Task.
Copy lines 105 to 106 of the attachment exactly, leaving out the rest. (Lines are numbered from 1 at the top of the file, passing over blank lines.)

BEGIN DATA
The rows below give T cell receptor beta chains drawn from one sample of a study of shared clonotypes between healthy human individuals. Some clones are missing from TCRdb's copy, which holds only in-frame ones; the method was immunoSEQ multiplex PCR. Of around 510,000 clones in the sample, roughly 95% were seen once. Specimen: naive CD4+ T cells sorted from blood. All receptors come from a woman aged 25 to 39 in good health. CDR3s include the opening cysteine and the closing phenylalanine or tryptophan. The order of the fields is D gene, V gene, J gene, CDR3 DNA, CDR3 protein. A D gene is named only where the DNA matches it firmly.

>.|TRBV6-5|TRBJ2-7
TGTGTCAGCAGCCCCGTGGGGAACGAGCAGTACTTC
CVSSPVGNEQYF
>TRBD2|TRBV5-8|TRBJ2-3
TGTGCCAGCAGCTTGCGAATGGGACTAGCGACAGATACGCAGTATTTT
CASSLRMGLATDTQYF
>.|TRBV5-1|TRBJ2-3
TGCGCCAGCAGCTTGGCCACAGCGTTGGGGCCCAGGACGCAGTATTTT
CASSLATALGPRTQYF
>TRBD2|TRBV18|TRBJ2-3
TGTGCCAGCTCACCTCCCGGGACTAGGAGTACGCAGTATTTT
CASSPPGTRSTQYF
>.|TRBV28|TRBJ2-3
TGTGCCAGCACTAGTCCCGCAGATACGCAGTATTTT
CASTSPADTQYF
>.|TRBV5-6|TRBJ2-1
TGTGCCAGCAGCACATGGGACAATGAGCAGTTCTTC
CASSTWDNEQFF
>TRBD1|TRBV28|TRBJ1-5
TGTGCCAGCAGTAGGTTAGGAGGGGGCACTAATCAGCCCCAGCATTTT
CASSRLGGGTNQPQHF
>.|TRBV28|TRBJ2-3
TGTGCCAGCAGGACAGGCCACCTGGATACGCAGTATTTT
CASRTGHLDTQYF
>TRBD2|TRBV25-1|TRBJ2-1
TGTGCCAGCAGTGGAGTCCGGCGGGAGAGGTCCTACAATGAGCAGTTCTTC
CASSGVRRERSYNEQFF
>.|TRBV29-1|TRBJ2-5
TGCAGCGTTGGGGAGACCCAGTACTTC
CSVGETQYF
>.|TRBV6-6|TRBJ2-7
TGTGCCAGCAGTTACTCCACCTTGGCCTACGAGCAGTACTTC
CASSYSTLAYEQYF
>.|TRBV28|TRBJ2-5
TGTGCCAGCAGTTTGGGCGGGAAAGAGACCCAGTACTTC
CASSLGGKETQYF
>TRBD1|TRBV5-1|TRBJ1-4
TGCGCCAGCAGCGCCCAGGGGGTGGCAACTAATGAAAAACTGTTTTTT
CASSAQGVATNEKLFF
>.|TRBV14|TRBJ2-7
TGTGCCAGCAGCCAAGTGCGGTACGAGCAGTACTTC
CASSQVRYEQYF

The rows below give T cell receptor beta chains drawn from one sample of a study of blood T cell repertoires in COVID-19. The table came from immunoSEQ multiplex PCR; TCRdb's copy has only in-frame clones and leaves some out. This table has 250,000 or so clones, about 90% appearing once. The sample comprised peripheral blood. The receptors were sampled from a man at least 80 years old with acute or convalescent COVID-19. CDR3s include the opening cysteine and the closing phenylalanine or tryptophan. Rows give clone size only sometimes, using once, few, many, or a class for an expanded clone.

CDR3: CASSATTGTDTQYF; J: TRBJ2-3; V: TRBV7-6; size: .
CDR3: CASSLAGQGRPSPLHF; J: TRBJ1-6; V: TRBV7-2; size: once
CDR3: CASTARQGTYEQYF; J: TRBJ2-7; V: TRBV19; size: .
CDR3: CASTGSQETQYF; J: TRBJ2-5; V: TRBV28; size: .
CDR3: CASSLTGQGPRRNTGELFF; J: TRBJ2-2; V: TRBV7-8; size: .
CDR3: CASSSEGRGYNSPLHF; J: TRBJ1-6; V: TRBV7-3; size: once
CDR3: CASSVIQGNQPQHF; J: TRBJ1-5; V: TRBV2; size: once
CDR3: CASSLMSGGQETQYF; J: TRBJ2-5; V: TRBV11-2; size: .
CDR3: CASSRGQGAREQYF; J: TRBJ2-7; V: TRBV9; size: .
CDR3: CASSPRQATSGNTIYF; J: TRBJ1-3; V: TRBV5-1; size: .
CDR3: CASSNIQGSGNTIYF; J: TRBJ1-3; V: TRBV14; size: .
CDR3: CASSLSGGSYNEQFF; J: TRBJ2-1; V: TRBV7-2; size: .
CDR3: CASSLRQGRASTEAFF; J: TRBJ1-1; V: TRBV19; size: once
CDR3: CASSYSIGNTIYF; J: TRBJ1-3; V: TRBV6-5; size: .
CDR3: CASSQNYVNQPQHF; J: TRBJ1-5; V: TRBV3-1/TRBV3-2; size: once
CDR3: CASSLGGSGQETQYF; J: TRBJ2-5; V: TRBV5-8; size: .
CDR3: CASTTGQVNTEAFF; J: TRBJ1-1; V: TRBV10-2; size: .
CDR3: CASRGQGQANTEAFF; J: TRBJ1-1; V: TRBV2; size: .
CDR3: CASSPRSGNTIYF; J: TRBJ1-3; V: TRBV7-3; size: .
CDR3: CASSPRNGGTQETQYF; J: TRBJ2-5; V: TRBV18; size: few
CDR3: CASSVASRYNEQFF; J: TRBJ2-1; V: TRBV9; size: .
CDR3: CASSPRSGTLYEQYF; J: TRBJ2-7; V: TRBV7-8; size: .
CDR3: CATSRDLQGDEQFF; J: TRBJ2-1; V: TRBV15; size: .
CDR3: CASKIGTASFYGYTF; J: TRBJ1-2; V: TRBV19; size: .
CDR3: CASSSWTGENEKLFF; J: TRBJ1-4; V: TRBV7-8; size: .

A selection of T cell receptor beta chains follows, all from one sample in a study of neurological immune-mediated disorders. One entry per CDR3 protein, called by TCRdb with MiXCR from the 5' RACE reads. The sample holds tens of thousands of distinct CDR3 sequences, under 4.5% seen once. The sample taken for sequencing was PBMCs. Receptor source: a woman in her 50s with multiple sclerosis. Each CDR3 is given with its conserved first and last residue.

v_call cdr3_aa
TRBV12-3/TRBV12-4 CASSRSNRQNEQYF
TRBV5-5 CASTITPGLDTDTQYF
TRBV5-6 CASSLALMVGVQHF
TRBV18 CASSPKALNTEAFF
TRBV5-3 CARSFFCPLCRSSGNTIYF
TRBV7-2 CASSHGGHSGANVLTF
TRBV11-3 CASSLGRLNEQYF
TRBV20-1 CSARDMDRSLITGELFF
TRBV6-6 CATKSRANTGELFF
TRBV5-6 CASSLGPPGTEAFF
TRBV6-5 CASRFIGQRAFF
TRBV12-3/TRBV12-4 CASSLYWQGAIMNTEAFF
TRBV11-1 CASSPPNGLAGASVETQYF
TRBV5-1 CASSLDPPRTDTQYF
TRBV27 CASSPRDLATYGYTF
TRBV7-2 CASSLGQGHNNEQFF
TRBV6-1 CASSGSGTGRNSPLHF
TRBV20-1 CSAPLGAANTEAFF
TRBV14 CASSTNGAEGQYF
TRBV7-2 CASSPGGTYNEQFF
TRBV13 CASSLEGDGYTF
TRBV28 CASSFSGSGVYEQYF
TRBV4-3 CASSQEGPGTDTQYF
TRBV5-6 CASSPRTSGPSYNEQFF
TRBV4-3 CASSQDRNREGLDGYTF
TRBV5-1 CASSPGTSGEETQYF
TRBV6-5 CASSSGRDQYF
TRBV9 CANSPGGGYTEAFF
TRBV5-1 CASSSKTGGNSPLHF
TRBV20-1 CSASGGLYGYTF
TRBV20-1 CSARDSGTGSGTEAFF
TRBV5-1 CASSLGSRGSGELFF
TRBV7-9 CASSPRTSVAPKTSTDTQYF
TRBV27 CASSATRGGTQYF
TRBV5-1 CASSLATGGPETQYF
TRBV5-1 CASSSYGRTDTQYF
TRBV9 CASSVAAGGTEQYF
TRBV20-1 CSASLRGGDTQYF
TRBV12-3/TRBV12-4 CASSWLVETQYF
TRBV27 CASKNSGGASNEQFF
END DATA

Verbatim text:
TRBV27 CASSATRGGTQYF
TRBV5-1 CASSLATGGPETQYF